Sostrin:  Individuals and organizations are stuck with each other. The reality is that you cannot have organizations without employees, and the role of individual employees is to align their contributions with the intended purpose of the organization. To succeed in the world of work you have to operate within the mutual agenda where these two factors intersect.

The mutual agenda defines this powerful space where individual goals and desired contributions overlap with organizational objectives. Individual contributors, managers, and senior leaders can discover the mutual agenda where their own career aspirations and hopes for a productive working life you seek can align with the specific needs of the organization. 

Question:  How can you pinpoint the “Mutual Agenda” and align your skills, interests, knowledge and passion to the goals of your team or organization?  

Sostrin:  Employees can identify the mutual agenda by first understanding what matters to them (it’s harder than it sounds). Discovering your “job-within-the-job” gives you a clear picture of your vital purpose and value added contributions.

Once you translate these into goals for the working life you want, you’re ready to bring your personal priorities to the table. Next, it is a matter of understanding the stated goals of the team and organization, then deeply engaging in ways that allow you to anticipate how those priorities may evolve.

Adjusting and continuously aligning your own hopes, passions, and talent with the evolving needs of organization can make you future-proof and give you a path toward a long, successful career.  

Question:  How can managers help employees achieve this? 

Sostrin:  Managers can help define the mutual agenda for their direct reports by investing time and attention into knowing what they care about. When there is a sever mismatch between individual contributions and team needs, the good employees will usually jump ship to find a better alignment, while the struggling employees may quit (and forget to tell you).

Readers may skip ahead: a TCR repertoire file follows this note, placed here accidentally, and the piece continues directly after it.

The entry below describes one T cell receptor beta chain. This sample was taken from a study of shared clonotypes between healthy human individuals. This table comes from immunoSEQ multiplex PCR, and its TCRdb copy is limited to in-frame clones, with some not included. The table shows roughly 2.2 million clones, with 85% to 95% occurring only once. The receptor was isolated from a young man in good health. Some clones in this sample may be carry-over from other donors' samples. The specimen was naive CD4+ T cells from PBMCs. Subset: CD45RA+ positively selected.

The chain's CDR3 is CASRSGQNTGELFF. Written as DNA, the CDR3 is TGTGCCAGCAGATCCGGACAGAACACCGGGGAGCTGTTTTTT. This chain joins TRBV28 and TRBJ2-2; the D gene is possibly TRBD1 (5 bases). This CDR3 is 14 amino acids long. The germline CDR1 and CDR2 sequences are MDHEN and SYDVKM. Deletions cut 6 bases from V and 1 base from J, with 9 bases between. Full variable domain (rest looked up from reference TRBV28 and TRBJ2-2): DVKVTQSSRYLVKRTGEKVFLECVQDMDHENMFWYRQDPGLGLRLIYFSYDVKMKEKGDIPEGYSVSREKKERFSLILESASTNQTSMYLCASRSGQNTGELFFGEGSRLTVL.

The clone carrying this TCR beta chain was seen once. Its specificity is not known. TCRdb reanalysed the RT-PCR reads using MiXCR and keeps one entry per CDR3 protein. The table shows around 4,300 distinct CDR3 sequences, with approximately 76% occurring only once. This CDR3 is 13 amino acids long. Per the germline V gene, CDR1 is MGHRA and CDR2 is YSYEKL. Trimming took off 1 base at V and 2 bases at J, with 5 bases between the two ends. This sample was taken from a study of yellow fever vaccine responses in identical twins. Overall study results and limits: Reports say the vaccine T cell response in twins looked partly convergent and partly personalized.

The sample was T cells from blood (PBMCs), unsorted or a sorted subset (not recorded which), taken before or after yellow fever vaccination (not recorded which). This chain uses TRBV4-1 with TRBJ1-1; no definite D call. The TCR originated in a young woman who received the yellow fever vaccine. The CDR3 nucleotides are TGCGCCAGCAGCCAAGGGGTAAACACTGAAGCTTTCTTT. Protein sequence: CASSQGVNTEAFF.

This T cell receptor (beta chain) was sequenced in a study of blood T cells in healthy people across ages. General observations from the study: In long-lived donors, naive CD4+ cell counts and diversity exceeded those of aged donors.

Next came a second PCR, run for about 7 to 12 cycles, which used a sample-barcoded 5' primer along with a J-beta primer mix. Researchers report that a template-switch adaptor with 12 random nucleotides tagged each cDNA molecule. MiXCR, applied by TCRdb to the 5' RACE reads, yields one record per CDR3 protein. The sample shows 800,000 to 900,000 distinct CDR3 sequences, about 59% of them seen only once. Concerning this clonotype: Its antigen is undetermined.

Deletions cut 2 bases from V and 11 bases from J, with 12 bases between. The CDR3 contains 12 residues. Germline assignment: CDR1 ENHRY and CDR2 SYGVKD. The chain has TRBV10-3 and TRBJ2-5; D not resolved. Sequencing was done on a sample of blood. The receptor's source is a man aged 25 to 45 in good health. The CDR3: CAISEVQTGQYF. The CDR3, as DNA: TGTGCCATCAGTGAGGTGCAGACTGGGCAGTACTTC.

Specifically, when a manager helps an employee to carefully define and embrace their purpose, contributions, and capabilities, they deliver a supportive relationship that is itself the first step toward the mutual agenda.
Question:  As companies face change and disruption, how can managers keep their people aligned around the right goals and priorities as they shift? 

Sostrin:  To keep people aligned around priorities and key actions, Managers can use a straightforward framework to track three interrelated elements in real time:
  • Context
  • Goals
  • Gaps
Both employees and managers must know their context in order to understand the internal and external conditions, including how those emerging trends shift priorities, challenges, and opportunities. Managers must then define and communicate clear goals that are consistent with the context and that can withstand the pressure from shrinking resources and competing commitments to undermine top priorities.

And finally, managers must spot and work through the gaps between goals and obstacles. Integrating the CG2 sequence helps managers understand and influence their circumstances in periods of heightened ambiguity and intense change. 

Question:  How can the manager and employee relationship be improved and better aligned?